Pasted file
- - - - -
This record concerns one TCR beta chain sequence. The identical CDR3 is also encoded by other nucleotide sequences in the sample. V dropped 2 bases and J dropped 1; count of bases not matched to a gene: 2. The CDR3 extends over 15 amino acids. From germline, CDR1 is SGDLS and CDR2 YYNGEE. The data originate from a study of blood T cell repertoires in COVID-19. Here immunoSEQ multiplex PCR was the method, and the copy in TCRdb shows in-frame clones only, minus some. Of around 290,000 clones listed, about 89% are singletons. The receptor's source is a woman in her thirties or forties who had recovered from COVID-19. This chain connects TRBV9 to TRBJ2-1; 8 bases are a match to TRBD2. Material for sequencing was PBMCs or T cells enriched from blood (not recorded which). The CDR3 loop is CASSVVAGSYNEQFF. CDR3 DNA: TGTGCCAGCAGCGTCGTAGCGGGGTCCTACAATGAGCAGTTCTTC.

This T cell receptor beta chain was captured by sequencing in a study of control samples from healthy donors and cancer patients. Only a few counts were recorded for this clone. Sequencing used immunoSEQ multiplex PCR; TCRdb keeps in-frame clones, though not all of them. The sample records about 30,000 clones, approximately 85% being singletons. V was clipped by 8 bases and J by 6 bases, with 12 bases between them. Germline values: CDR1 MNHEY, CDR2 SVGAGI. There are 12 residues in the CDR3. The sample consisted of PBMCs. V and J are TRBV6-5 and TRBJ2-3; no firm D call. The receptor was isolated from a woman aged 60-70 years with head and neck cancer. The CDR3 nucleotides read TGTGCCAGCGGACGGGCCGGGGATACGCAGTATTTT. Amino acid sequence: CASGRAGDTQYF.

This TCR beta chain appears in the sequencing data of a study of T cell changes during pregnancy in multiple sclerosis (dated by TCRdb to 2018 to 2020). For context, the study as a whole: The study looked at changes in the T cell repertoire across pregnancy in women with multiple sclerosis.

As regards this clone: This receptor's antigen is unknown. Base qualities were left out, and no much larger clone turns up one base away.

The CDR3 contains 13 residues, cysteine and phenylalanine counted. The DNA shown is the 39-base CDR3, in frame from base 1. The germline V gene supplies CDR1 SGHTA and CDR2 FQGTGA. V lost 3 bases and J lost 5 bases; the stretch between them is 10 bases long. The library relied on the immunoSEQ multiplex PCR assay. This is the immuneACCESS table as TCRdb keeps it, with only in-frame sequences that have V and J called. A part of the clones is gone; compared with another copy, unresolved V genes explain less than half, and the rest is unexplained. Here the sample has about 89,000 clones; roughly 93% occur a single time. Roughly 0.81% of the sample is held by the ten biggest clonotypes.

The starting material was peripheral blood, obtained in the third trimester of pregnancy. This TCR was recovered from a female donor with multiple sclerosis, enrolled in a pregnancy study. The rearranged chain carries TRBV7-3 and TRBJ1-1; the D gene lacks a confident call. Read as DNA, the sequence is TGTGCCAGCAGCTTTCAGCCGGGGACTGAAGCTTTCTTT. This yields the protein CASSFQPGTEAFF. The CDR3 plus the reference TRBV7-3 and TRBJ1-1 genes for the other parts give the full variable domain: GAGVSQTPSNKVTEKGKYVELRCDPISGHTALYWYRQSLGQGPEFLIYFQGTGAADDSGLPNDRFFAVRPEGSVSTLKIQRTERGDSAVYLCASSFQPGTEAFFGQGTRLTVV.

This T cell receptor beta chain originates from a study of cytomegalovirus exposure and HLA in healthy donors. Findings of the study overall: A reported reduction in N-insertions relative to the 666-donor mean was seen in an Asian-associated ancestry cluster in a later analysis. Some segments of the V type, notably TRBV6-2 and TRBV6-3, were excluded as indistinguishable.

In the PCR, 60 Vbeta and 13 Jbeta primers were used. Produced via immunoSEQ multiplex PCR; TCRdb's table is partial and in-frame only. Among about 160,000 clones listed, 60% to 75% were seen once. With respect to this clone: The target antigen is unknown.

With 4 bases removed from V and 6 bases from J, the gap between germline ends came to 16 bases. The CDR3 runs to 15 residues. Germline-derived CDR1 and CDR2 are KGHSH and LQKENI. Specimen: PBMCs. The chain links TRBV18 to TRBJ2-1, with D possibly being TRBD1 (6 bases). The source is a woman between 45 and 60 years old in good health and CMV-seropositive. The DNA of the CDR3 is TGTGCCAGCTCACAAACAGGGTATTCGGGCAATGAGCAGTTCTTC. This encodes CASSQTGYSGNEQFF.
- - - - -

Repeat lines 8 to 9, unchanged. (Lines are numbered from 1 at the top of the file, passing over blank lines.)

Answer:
In the PCR, 60 Vbeta and 13 Jbeta primers were used. Produced via immunoSEQ multiplex PCR; TCRdb's table is partial and in-frame only. Among about 160,000 clones listed, 60% to 75% were seen once. With respect to this clone: The target antigen is unknown.

With 4 bases removed from V and 6 bases from J, the gap between germline ends came to 16 bases. The CDR3 runs to 15 residues. Germline-derived CDR1 and CDR2 are KGHSH and LQKENI. Specimen: PBMCs. The chain links TRBV18 to TRBJ2-1, with D possibly being TRBD1 (6 bases). The source is a woman between 45 and 60 years old in good health and CMV-seropositive. The DNA of the CDR3 is TGTGCCAGCTCACAAACAGGGTATTCGGGCAATGAGCAGTTCTTC. This encodes CASSQTGYSGNEQFF.